Monday, July 30, 2007
As I understand it, Rickie Lee hooked up with some L.A. musicians, one of whom has written a book, The Words, in which he makes his own personal interpretations of the words of Christ. Rickie read sections of his book while standing in a makeshift recording studio and listening to tracks these musicians had prepared. She proceeded to spontaneously sing her own lyrical interpretations of various passages. After some embellishments (and adding a few songs of her own) these tracks became the new RLJ CD.
This collaboration has produced a work of great integrity. It’s extremely creative and most definitely a rock’n’roll record. Patti Smith comes to mind in light of the poetic, somewhat political, and quite serious intent here, but this record is more about the politics, if you will, of a raw Christian view of the world. It often moves between modern western culture and a New Testament context . . . “now” becomes Roman-occupied Israel and that troubled era becomes now. We get a “timeless” sense of the follies and insensitivities of mankind.
A record like this can’t be made without a true artist present, one with a strong personal vision for the project and a good singing and/or reciting voice. Rickie Lee is such an artist.
Perhaps you haven’t tuned in to her various releases for a while, but the high points have been great—did you hear her early nineties album Flying Cowboys? Don’t miss its title track and “Away from the Sky”. Did you hear her take on “The Low Spark of Highheeled Boys” and “Showbiz Kids” on It’s Like This? How about her “Jolie, Jolie” on Traffic from Paradise? Her last CD, The Evening of My Best Day, should have been a big seller (check out “It Takes You There”) and should have won a Grammy for technical sound quality at the very least!
Rickie Lee Jones’s excellent musical influences abound on The Sermon on Exposition Boulevard—Van Morrison’s super-emotional LP, Astral Weeks, Sly Stone’s nonchalant cool on his hit “Family Affair,” Vini Reilly’s Durutti Column moods, The Velvet Underground, The Jefferson Airplane’s “Comin’ Back to Me” (which Rickie Lee covered on Pop Pop)--the list goes on . . . maybe even a little Adam Durwitz/Counting Crows.
“How do you pray in a world like this?” she asks in the voice of someone observing people starving outside a restaurant. “Comin’ into town on your donkey, but you’ll be goin’ out on a cross,” she whispers. If you weren’t particularly offended by Martin Scorsese’s The Last Temptation of Christ, you may find you like the way this CD sets you thinking and feeling. The final cut, “I Was There,” is rather flimsy in its connection to the Jesus theme, but the rest of this thirteen-song (one instrumental) endeavor really does somehow reach something in the neighborhood of its very lofty goals!
Originally posted to SteveForbert.com in June 2007.
(as does the material he released on his pre-operation CD)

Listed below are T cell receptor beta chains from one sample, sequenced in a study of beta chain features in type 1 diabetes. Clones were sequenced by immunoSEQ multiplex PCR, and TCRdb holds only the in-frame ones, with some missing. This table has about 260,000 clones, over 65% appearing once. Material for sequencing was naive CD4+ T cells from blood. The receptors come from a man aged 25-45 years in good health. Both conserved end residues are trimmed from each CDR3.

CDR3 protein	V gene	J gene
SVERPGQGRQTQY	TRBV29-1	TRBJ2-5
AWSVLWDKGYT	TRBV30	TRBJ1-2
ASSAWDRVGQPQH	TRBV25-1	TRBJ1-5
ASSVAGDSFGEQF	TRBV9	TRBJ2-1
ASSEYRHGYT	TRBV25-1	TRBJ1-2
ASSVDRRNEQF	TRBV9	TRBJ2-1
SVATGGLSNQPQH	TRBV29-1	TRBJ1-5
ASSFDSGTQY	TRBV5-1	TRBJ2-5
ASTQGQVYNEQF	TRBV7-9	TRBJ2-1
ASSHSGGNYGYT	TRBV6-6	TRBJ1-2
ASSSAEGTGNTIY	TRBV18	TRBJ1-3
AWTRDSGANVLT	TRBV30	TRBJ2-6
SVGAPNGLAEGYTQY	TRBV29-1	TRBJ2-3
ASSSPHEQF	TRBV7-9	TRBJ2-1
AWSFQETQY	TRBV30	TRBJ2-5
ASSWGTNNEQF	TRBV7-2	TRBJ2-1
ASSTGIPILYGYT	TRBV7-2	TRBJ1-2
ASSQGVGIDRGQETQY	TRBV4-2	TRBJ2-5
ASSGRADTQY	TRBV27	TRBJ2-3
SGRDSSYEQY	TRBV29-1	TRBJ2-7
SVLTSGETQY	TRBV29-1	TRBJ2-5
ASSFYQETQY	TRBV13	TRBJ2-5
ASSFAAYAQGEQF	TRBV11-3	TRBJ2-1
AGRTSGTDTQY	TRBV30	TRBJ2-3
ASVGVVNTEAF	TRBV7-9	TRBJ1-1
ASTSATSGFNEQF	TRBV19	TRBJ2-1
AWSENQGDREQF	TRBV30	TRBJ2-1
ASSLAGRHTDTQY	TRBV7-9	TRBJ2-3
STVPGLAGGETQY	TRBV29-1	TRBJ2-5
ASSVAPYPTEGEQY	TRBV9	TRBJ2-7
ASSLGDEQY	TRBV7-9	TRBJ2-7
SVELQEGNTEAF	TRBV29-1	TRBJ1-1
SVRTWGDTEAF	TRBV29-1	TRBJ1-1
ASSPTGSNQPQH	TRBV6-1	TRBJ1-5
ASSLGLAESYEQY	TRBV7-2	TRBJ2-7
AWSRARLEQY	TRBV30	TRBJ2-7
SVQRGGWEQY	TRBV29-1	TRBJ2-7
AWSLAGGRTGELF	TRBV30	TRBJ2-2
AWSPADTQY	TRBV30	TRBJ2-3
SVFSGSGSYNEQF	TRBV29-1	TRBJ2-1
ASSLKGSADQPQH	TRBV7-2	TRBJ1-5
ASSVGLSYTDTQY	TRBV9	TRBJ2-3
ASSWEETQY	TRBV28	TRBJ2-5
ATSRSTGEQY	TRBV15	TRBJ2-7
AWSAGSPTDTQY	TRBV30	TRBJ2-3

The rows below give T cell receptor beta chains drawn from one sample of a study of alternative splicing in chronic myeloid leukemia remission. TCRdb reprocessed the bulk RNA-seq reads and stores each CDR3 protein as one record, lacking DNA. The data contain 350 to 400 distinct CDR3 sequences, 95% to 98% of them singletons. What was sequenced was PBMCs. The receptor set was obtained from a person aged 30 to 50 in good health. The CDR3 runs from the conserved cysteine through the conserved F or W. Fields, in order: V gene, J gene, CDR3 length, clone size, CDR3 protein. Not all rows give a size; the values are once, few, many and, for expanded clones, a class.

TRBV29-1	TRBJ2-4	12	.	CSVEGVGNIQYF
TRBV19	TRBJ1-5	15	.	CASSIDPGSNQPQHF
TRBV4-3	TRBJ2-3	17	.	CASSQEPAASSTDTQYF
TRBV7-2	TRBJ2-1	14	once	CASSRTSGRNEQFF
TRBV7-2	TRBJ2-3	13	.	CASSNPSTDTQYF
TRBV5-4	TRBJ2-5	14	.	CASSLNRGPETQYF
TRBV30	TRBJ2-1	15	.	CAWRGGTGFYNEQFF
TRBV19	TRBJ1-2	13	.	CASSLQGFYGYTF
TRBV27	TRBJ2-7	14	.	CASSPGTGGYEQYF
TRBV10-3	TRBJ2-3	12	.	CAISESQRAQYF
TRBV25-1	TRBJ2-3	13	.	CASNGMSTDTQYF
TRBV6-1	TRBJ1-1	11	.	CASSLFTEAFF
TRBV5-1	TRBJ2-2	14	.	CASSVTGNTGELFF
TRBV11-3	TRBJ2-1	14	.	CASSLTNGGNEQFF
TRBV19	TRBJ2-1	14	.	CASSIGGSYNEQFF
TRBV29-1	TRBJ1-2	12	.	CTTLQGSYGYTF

The Heart of Gold movie, directed by Jonathan Demme and filmed at Nashville’s Ryman Auditorium, is a must-see. Don’t just put this on the TV while everyone’s rushing around the house. You need to sit down and watch the entire thing to get its real impact.
The major portion of this carefully staged production is comprised of nine songs from Neil Young’s recent Prairie Wind CD. Frankly, I wasn’t very interested in this film because I felt the performances on the original CD and its accompanying in-the-studio DVD lacked bite and the recording lacked any kind of special ambience; consequently, the songs didn’t seem so good either. This in-front-of-a-live-audience DVD version, however, corrects all that. Maybe it’s just a general sense of relief after his successful brain-aneurysm operation, maybe it’s everyone on stage being more familiar with the material, or maybe it’s more of a sense of shared purpose between the musicians upon being invited back for another go-round. Anyway, it’s excellent. Mr Young sounds damn near as good as ever. There have been a lot of releases from him in the last decade and, to me, few have had the right combination of elements. This “Prairie Wind take two” does.
Obviously, the songs on Prairie Wind were initiated by the loss of his father. A trip back to the Winnipeg area for the memorial service produced a palette of emotions demanding some sort of assessment. Take “The Painter” for example:
Green to green, red to red,
yellow to yellow in the light . . .
black to black when the evening comes,
blue to blue in the night,
it’s a long road behind me, it’s a long road ahead.
“Only a Dream,” the most moving song on the original CD, remains a standout here. The verses, obviously written quickly and not in entirely matching meter, add up the visions: a bad dream his wife or daughter wakes up with one morning; the Red River running through his boyhood hometown; a solitary boy fishing down by the bridge pylons; a description of a passenger train picking up passengers, picking up speed, and vanishing into the Canadian prairie, and a man in an overcoat stopping to chat with a policeman on an windy sidewalk of long ago. (Ben Keith’s steel guitar during the train verse—wisely captured by Mr. Demme—is musical excellence.
Between songs Mr. Young talks carefully about our age group’s time now—parents dying, questionable “progress,” juxtapositions of past and present landmarks (the old Ryman/the new Gaylord Entertainment Center).
An encore/finale of carefully selected older songs begins with “I Am a Child,” followed by “Harvest Moon,” “Heart of Gold,” and a story about Louis Avala, the ranch caretaker he wrote “Old Man” for so long ago: “Tell me, how does a young man like yourself have enough money to buy a place like this?”